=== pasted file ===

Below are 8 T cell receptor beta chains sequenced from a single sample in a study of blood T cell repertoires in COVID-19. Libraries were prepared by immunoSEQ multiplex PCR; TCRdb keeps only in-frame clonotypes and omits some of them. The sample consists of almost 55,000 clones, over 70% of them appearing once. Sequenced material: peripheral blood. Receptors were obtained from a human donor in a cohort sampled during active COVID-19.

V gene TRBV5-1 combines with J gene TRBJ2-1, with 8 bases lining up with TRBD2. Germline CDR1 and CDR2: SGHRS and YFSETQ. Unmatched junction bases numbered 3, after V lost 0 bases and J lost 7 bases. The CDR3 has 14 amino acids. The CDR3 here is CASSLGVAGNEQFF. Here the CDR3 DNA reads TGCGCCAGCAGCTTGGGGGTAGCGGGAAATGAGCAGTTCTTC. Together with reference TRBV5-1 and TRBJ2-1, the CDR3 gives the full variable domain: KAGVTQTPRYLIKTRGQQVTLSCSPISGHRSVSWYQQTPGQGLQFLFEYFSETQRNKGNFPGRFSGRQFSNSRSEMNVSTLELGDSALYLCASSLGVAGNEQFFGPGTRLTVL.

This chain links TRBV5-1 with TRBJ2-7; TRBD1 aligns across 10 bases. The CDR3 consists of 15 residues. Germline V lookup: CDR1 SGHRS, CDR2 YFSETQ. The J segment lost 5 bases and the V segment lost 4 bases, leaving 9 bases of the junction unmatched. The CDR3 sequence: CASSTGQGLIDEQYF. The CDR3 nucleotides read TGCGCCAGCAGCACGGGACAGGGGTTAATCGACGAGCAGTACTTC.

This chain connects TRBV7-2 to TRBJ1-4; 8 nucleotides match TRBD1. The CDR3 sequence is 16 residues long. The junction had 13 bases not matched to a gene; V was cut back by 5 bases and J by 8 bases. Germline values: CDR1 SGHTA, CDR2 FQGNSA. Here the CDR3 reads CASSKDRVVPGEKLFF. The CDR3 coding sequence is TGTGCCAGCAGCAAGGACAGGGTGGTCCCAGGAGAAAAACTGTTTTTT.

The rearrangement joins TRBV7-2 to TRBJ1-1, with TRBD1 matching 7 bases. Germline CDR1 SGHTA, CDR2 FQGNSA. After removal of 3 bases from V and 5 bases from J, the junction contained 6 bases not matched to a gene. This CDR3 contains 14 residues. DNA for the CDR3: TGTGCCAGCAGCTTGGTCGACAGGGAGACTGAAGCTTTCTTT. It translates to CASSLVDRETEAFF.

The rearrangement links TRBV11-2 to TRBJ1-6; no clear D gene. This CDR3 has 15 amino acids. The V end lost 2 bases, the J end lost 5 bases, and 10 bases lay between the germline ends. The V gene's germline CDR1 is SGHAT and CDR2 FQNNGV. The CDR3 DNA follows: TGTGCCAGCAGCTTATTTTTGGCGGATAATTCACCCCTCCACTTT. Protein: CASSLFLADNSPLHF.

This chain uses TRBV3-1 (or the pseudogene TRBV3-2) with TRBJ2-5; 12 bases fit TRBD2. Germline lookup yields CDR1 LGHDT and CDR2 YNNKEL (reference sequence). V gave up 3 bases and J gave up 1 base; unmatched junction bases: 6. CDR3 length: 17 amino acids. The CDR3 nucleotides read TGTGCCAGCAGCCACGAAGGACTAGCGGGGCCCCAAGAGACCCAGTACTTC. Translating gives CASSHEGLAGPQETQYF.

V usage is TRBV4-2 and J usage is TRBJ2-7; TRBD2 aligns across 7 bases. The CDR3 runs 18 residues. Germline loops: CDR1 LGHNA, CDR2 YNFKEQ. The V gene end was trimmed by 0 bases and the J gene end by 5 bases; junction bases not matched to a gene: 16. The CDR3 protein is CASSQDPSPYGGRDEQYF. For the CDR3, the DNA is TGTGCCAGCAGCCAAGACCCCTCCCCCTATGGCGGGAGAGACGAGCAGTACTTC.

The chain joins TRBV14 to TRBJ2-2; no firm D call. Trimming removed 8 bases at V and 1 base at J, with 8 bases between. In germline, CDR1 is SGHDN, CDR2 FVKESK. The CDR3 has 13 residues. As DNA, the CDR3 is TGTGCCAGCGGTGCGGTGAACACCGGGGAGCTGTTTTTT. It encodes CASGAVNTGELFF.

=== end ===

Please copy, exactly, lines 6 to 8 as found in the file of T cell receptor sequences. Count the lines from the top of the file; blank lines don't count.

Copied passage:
The rearrangement links TRBV11-2 to TRBJ1-6; no clear D gene. This CDR3 has 15 amino acids. The V end lost 2 bases, the J end lost 5 bases, and 10 bases lay between the germline ends. The V gene's germline CDR1 is SGHAT and CDR2 FQNNGV. The CDR3 DNA follows: TGTGCCAGCAGCTTATTTTTGGCGGATAATTCACCCCTCCACTTT. Protein: CASSLFLADNSPLHF.

This chain uses TRBV3-1 (or the pseudogene TRBV3-2) with TRBJ2-5; 12 bases fit TRBD2. Germline lookup yields CDR1 LGHDT and CDR2 YNNKEL (reference sequence). V gave up 3 bases and J gave up 1 base; unmatched junction bases: 6. CDR3 length: 17 amino acids. The CDR3 nucleotides read TGTGCCAGCAGCCACGAAGGACTAGCGGGGCCCCAAGAGACCCAGTACTTC. Translating gives CASSHEGLAGPQETQYF.

V usage is TRBV4-2 and J usage is TRBJ2-7; TRBD2 aligns across 7 bases. The CDR3 runs 18 residues. Germline loops: CDR1 LGHNA, CDR2 YNFKEQ. The V gene end was trimmed by 0 bases and the J gene end by 5 bases; junction bases not matched to a gene: 16. The CDR3 protein is CASSQDPSPYGGRDEQYF. For the CDR3, the DNA is TGTGCCAGCAGCCAAGACCCCTCCCCCTATGGCGGGAGAGACGAGCAGTACTTC.